Review: Leave ‘Annabelle’ on the Shelf
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Review: Leave ‘Annabelle’ on the Shelf

I grew up during a golden age of scary dolls, like Chucky from “Child’s Play,” and Slappy from “Goosebumps.” For some reason, it was important for writers in the 80’s and 90’s to let children know their toys could murder them at any moment. This week, “Annabelle” seeks to keep that fine tradition of traumatizing kids alive and well for a new generation.

You might recognize the titular doll of “Annabelle” from her brief appearance in 2013s “The Conjuring.” Apparently, the make a movie with that one doll from that one scene in that one movie idea passes as brilliant in Hollywood meetings. Here we are exploring her origin story. Sort of, at least. This movie seems like it started with some generic haunted house script the studio had lying around, and they just found a way to shove an evil doll into it. Annabelle herself is an afterthought among the scary set-pieces and hokey Common Gateway Interface demons. She spends most of her time lying ominously while interesting things happen in her general vicinity. She displays none of the personality we have come to expect from our favorite evil dolls. You could have replaced her with a haunted tennis racket and it would not have changed things much.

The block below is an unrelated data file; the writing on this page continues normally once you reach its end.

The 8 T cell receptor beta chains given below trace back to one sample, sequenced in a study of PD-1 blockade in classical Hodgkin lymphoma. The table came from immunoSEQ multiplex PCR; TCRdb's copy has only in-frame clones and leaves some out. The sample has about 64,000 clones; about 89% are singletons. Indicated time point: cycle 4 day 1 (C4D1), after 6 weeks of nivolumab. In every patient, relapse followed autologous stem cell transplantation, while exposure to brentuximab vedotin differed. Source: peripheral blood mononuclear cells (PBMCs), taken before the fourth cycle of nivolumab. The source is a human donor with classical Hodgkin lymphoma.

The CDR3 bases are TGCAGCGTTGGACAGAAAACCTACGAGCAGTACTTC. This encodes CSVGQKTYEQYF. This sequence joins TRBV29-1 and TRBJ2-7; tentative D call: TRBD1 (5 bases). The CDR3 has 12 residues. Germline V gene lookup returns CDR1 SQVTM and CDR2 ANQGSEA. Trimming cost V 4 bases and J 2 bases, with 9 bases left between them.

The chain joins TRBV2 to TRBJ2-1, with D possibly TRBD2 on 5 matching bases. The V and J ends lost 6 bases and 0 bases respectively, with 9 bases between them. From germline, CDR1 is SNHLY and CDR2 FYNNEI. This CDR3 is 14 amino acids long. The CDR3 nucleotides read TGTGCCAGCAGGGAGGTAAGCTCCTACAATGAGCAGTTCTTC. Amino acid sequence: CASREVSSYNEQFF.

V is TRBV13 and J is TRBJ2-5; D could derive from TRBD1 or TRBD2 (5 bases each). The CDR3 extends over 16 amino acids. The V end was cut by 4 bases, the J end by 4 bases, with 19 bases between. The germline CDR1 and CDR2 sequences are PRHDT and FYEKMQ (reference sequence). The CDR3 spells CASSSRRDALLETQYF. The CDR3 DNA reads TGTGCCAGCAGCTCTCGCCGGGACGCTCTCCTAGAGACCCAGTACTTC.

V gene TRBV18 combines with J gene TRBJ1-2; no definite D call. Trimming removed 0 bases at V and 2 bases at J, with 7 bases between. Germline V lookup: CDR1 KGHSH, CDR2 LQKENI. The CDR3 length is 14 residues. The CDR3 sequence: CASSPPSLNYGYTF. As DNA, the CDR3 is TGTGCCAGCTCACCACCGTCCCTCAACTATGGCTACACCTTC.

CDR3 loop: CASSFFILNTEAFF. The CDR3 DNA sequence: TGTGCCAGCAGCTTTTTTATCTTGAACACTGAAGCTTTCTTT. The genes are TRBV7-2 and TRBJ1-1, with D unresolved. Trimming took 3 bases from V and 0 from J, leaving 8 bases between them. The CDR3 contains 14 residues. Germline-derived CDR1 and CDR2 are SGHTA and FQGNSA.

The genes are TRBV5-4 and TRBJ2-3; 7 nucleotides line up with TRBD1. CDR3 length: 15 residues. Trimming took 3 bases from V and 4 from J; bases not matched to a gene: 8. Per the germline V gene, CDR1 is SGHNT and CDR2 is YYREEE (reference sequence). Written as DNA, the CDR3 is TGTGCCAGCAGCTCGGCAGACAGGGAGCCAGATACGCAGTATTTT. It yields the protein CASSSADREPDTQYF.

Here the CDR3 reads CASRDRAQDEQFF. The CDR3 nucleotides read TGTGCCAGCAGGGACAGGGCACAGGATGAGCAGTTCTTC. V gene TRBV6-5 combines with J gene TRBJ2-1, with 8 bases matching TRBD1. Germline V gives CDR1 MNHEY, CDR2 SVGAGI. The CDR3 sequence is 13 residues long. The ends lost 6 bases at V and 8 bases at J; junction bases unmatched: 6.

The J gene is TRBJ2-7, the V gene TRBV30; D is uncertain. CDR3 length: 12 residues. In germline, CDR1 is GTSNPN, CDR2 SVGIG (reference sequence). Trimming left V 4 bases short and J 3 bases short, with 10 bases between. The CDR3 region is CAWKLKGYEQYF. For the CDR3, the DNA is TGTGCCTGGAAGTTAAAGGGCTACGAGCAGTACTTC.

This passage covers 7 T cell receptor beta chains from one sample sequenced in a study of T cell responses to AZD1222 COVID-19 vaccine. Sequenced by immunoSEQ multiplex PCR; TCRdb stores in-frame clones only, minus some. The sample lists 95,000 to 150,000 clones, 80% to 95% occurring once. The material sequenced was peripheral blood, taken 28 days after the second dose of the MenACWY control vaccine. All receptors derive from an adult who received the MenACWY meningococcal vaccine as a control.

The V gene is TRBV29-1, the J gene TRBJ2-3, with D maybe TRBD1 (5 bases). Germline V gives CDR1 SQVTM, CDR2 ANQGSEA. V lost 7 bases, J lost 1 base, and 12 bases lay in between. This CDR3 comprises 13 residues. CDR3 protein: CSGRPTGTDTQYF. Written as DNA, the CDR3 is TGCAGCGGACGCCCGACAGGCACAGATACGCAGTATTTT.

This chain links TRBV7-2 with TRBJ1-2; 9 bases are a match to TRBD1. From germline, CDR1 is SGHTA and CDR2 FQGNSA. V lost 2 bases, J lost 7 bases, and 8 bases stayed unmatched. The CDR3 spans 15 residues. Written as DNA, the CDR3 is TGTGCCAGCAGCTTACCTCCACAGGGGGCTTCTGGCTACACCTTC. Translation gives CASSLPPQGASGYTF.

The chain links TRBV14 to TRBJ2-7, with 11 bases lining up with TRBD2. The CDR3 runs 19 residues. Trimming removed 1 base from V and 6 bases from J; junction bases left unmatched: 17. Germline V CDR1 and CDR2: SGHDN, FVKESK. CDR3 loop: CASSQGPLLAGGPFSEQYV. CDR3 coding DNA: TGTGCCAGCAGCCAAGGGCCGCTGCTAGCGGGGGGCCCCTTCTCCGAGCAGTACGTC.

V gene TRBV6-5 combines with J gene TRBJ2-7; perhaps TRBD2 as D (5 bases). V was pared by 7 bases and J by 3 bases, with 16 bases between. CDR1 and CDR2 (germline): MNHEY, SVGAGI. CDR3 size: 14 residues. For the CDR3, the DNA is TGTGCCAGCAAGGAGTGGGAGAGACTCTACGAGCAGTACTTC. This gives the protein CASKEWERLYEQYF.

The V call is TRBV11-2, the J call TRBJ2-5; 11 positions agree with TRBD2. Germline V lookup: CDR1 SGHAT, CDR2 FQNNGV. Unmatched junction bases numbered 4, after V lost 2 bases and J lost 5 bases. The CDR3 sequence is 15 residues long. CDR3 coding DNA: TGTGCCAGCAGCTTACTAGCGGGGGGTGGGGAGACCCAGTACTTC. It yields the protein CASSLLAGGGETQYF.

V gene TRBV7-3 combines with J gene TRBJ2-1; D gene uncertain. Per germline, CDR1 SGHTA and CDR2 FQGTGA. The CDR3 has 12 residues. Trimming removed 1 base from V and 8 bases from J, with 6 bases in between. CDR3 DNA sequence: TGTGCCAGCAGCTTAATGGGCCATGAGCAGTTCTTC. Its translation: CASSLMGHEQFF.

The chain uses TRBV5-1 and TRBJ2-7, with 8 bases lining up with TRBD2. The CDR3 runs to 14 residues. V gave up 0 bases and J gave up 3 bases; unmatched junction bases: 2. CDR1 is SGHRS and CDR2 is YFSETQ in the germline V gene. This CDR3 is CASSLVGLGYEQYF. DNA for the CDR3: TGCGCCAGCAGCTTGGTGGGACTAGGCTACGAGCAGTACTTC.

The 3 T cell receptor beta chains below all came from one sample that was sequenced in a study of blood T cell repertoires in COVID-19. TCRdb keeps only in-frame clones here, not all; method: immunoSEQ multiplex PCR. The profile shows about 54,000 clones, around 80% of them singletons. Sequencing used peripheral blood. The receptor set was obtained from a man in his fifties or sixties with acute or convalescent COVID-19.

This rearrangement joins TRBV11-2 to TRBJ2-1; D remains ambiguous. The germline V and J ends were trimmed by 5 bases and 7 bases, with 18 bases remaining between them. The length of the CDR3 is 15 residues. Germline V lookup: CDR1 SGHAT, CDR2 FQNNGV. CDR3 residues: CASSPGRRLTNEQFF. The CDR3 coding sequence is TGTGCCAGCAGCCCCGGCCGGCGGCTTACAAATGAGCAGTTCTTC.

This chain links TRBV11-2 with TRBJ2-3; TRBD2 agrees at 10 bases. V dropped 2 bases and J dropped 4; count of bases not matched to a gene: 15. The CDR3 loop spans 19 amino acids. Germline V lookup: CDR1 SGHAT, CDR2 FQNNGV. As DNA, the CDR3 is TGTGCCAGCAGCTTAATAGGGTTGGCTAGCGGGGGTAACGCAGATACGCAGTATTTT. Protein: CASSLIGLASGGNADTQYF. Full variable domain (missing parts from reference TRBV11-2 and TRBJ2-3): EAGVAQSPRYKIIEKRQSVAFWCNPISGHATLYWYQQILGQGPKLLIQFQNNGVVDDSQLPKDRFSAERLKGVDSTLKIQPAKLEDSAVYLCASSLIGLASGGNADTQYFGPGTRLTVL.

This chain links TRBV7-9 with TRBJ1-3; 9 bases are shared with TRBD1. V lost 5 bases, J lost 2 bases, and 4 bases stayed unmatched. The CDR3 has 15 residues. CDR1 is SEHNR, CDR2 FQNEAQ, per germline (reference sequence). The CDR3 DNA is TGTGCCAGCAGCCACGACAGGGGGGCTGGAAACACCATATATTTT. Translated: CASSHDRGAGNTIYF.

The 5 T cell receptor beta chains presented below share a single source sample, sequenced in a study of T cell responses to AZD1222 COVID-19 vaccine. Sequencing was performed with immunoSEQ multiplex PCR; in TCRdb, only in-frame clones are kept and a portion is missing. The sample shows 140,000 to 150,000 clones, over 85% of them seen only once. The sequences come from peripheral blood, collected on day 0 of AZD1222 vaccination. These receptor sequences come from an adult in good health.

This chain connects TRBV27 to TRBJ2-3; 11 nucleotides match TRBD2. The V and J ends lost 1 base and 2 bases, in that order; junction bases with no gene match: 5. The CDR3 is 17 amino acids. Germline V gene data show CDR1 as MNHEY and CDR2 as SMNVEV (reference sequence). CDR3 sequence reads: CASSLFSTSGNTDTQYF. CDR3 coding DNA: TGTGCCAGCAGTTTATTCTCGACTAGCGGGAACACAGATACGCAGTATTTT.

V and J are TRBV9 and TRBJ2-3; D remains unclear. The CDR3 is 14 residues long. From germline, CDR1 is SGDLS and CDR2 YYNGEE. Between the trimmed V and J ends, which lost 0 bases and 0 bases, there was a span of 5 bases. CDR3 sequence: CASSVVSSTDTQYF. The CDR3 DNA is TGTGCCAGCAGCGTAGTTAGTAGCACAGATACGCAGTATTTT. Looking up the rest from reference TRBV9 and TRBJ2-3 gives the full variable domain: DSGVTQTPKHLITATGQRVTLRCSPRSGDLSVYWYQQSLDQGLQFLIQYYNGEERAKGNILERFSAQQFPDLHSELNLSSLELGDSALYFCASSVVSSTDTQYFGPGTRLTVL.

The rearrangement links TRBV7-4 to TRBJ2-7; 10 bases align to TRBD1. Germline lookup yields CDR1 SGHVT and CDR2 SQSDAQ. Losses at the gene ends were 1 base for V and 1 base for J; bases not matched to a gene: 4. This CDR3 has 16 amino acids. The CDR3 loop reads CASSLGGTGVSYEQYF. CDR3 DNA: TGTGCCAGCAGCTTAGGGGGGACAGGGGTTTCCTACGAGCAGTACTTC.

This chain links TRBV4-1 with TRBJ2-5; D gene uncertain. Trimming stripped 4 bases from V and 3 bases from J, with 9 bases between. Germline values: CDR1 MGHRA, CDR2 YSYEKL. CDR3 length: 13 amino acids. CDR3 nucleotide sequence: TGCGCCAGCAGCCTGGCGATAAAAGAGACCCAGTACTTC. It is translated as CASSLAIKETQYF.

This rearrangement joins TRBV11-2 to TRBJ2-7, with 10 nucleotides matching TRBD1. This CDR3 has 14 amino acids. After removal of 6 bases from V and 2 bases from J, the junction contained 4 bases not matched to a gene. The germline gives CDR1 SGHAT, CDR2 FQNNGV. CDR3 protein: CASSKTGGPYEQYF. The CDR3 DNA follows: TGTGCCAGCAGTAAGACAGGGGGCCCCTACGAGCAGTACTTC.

Not that change would have been a bad thing. The story of “Annabelle” is lacking even the faintest sense of originality. If you have seen “The Conjuring,” “Insidious,” or “Sinister” you know exactly what you are going to get. The movie is stylishly shot and a handful of the scares are well-executed, but it is nothing more than an echo of a much better haunted movie. “Annabelle” is like the guy who posts a meme that was really funny the first ten times you saw it. The quality is there, it is just old.

Despite the unoriginality, I was going to take it easy on this movie because it is serviceable fun for the Halloween season, but any goodwill it earned was ruined by the bizarrely racist undertones of its second half. I will not go into many plot details to avoid spoilers, but I will mention the only black character in the movie is the local witch. Believe it or not, this ends up being the second most racist aspect of how she is written.

If you are looking for simple October scares, you could do worse, but frankly, you could also do better by scrolling through Netflix.

“Annabelle” gets five cash-grabbing spinoffs out of ten.

 

Brady Simenson

Contributor

bsime172@uwsp.edu

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